Food Musings

A Winnipeg blog about the joy of preparing food for loved ones and the shared joy that travel & dining brings to life.

In Honour of the Father of my Children

June17

Another excerpt from Paula Butturini’s “Keeping the Feast”. 

“I loved John also because, like me, he liked to cook as much as he liked to eat, because both of us grew up in homes where honest food was the central magnet that brought us all to the same table two or three times a day.  I loved him because both of us were blessed with a metabolism that let us eat with pleasure, not guilt.  I loved him also because both our families came to the table not just to eat, but to talk, laugh, share our problems, share our lives.  I loved him because I could envision a lifetime of ordinary meals together, alone or with good friends who might share our sense of what nourishment really means.  I loved him because he knew that good talk, good books, good music were one staff of life, and that simple, good food, shared with others was the second.  I loved him because he was smart enough to know that food was a lot more than fuel.”

If I was a writer as eloquent as Paula, I could say just about the same things about my husband D (except for the metabolism part). I remember early in our relationship when we went out for breakfast together.  I carefully perused the menu to see what items came with hash browns because potatoes (as you likely already know about me) are my favourite part of any meal.  D too was trying to make a decision based on his favourites so he ordered eggs that came with hasbrowns AND a side of buttermilk pancakes!  I was impressed!  You can do that?  You can have two carbs in one meal and live to see another day?  Well if I hadn’t decided yet that I wanted him to marry me, it was not long after.  To be specific, it was when he told me that he wanted to have six kids and that he wanted to be a young Dad (we stopped at three).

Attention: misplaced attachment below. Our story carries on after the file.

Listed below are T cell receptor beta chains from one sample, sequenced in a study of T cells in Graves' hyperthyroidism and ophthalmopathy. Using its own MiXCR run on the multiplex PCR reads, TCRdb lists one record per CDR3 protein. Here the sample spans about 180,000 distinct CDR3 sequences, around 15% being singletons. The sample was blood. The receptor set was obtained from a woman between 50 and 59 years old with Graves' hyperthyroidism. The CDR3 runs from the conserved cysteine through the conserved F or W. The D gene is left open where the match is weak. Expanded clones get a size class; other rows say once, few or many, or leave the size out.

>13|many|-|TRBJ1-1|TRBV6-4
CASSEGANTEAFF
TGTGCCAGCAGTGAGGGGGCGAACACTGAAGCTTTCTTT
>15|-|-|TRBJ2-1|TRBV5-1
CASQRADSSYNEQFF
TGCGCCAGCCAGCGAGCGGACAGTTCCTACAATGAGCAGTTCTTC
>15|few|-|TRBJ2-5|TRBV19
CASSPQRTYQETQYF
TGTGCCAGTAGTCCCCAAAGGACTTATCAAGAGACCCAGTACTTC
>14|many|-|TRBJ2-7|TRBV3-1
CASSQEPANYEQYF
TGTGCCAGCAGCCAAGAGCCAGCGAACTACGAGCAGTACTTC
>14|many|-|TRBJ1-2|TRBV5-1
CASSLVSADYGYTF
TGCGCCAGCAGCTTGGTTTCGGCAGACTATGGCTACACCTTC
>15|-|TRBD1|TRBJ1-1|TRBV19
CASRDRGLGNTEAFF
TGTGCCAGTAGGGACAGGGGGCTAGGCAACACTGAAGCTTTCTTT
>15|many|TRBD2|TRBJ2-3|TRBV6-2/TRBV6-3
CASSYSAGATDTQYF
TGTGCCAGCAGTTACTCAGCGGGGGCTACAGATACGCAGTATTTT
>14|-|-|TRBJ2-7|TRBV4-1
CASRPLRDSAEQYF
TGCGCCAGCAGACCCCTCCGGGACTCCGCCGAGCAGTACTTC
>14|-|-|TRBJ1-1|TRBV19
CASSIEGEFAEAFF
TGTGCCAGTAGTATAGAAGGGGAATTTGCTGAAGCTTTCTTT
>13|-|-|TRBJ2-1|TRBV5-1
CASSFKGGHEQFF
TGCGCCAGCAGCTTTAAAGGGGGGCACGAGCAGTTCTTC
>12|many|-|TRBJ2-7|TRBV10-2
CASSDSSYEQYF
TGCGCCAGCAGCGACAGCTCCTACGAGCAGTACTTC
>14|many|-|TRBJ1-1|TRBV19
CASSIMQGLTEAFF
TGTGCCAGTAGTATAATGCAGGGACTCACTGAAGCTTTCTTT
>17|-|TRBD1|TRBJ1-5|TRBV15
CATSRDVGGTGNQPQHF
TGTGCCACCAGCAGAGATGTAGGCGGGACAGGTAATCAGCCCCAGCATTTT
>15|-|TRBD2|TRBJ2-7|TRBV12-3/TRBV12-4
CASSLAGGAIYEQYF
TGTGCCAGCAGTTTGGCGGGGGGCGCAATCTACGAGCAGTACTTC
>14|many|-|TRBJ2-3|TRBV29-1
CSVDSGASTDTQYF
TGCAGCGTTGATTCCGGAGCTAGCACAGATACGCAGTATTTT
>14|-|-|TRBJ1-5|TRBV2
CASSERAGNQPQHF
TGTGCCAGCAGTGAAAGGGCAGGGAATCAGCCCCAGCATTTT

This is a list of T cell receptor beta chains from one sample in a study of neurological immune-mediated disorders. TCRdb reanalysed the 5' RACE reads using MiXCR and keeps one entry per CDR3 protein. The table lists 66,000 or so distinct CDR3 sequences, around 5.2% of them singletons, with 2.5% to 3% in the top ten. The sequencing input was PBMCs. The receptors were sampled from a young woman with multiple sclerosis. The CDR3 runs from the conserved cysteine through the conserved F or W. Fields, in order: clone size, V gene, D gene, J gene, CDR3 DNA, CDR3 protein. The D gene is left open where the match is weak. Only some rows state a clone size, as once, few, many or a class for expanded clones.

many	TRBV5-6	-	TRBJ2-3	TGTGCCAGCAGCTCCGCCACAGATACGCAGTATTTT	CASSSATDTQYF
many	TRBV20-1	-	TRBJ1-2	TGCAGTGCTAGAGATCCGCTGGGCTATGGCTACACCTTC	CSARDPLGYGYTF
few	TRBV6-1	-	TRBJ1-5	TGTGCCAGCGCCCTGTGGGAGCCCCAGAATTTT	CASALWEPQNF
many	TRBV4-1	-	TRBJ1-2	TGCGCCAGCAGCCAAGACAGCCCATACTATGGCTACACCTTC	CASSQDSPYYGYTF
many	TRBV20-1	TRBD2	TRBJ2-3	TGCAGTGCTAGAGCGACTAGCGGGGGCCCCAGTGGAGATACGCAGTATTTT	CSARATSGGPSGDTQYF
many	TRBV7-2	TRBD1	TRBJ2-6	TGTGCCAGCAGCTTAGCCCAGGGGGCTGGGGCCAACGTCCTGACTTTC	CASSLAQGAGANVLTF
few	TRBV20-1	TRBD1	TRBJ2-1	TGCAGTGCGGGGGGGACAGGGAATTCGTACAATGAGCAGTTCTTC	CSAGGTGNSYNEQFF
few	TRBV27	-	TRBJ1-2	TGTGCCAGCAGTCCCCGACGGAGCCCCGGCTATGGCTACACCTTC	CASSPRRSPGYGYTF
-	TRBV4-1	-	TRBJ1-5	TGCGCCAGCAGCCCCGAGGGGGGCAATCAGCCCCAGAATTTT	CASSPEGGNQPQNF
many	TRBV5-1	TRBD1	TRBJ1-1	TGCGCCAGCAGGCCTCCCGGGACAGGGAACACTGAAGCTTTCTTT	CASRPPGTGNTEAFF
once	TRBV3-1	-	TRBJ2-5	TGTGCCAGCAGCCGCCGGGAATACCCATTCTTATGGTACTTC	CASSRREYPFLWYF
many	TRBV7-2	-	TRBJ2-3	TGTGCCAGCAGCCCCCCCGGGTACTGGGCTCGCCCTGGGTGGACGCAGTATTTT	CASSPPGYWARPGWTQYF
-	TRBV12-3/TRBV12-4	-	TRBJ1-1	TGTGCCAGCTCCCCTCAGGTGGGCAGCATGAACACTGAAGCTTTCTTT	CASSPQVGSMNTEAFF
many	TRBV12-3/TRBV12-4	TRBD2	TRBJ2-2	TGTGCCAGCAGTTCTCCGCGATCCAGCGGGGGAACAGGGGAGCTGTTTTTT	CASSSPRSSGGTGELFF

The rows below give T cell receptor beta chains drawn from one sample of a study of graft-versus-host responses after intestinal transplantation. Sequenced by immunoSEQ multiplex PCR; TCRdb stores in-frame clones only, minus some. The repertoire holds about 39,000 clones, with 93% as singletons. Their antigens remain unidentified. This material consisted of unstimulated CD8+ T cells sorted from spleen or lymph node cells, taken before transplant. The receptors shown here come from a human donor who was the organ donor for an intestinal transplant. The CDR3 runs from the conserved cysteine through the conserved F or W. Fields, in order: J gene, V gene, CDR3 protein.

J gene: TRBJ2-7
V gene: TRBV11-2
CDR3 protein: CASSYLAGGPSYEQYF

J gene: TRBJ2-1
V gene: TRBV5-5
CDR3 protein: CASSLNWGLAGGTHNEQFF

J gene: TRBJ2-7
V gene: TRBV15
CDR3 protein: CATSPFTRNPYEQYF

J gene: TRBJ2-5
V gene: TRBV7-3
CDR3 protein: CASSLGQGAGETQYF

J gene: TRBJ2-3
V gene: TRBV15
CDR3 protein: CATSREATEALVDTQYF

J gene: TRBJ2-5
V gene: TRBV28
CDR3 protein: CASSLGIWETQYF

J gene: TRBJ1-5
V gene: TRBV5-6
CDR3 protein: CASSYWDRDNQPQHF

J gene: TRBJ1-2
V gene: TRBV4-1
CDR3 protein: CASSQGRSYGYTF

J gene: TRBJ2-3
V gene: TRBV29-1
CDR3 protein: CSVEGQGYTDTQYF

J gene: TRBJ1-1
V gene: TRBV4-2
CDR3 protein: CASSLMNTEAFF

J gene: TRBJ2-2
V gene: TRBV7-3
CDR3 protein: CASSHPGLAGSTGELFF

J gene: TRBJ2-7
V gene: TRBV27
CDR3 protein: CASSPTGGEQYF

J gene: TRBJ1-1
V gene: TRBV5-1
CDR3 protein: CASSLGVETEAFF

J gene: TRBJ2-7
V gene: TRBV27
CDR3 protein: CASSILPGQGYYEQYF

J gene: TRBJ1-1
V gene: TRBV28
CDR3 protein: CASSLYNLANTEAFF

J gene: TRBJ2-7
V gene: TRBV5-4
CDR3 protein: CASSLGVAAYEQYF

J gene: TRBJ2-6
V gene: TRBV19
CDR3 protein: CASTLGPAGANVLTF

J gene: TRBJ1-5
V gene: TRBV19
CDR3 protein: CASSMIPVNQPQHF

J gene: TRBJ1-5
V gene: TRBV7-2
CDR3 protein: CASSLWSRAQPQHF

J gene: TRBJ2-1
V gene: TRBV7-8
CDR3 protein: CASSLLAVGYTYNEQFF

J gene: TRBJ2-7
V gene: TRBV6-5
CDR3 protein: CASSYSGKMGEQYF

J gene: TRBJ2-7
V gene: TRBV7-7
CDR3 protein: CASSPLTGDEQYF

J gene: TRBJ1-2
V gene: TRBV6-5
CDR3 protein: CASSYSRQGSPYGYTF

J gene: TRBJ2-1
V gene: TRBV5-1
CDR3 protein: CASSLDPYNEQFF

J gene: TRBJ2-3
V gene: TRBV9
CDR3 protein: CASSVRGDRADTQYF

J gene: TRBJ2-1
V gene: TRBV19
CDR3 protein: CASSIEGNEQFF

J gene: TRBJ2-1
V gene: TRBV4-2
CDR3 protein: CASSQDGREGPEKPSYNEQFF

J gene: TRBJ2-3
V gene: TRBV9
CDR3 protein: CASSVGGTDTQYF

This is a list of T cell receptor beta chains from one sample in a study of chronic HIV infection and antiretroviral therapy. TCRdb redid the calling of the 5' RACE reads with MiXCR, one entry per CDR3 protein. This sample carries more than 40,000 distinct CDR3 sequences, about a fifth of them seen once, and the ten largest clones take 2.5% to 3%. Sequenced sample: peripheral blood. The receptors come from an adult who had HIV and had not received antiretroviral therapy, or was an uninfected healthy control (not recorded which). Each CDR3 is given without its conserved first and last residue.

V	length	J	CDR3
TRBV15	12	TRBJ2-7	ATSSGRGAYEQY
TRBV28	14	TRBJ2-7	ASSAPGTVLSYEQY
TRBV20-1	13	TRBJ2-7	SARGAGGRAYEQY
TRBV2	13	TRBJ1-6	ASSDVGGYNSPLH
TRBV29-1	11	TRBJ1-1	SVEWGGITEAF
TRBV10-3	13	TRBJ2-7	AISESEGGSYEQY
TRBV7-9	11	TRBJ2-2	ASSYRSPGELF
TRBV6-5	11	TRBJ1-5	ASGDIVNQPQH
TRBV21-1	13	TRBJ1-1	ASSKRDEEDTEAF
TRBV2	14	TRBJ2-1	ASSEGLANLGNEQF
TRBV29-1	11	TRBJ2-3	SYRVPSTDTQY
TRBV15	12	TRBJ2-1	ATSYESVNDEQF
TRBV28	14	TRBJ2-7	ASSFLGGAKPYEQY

D heads to the gym 3 times a week, rides his bike to work whenever he doesn’t have a trunk full of stuff and plays a mean tennis game.  He is intelligent, a hard worker and an expert on the news of the world.  He loves rock on the edgy side and a good margarita.  He was always the kind of Dad who would run and wrestle and make the kids laugh when they thought that they might want to cry.  AND people sometimes think that he is the older brother of our 26 year old daughter.

He not only does all the grocery shopping and laundry, he picks up dog poop.  He is so organized that he has already slow roasted the ribs that we will finish on the grill Sunday night for his Father’s Day dinner.  When we travel together, he makes all the arrangements and just tells me what time to set my alarm.  He has made all my dreams come true and he is an energetic, fun-loving, Dad who loves our kids unconditionally.  I am blessed that he choose me to be the Mom to his children. 

Kath’s quote: “A woman who knows how to compose a soup or a salad that is perfectly harmonious in flavour ought to be clever at mixing together the sweet and harsh elements of a man’s character, and she will understand how to charm and keep forever her husband’s heart and soul.”-Berjane

How do you like your Asparagus?

June15

More from “Keeping the Feast” by Paula Butturini”:

“Some mornings, beginning in March, I wake up hungering for green asparagus.  It is a grown-up hunger, for I don’t remember asparagus cravings before I was twelve or thirteen, when my father learned to braise them in butter under three or four leaves of dripping wet lettuce.  The lettuce, lightly salted, would wilt, then give up a mild sweet juice, in which the asparagus would steam.  When they were done my father lifted the lid, a cloud of vegetable essence would fill the entire kitchen.  My mother would sigh in delight at the smell of it, and even my brother, five or six at the time and still finicky in his appetites, would devour them.  On those days, our hunger for asparagus was boundless.”

Asparagus wrapped in phyllo pictured here with goat cheese toasts.

The asparagus imported to Manitoba this spring is gorgeous and I have been devising all kinds of reasons to consume it.  Last weekend at the cottage, I made an omelet of asparagus and goat cheese.  And last night we had asparagus wrapped in phyllo as an appetizer.

This recipe is so simple and so delicious.  Melt some butter.  Then roll up asparagus in individual phyllo sheets.  Brush with butter and bake at 375 degrees.  Check after about 10 minutes and if crispy, then flip and continue baking until crispy on the next.  That’s it!  You can change them up by topping them with grated Parmesan or sesame seeds as Sister #2 likes to.  I was thinking that lemon rind and cracked black pepper would be good too.

Kath’s quote: “Pray how does your asparagus perform?”-John Adams, in a letter to his wife Abigail

posted under Appetizers | 3 Comments »

Colossal Cafe-Minneapolis by Guest Blogger Daughter#3

June13

Daughter #3 is not “actually” my daughter-  I just love her like my own.  She is married to our son.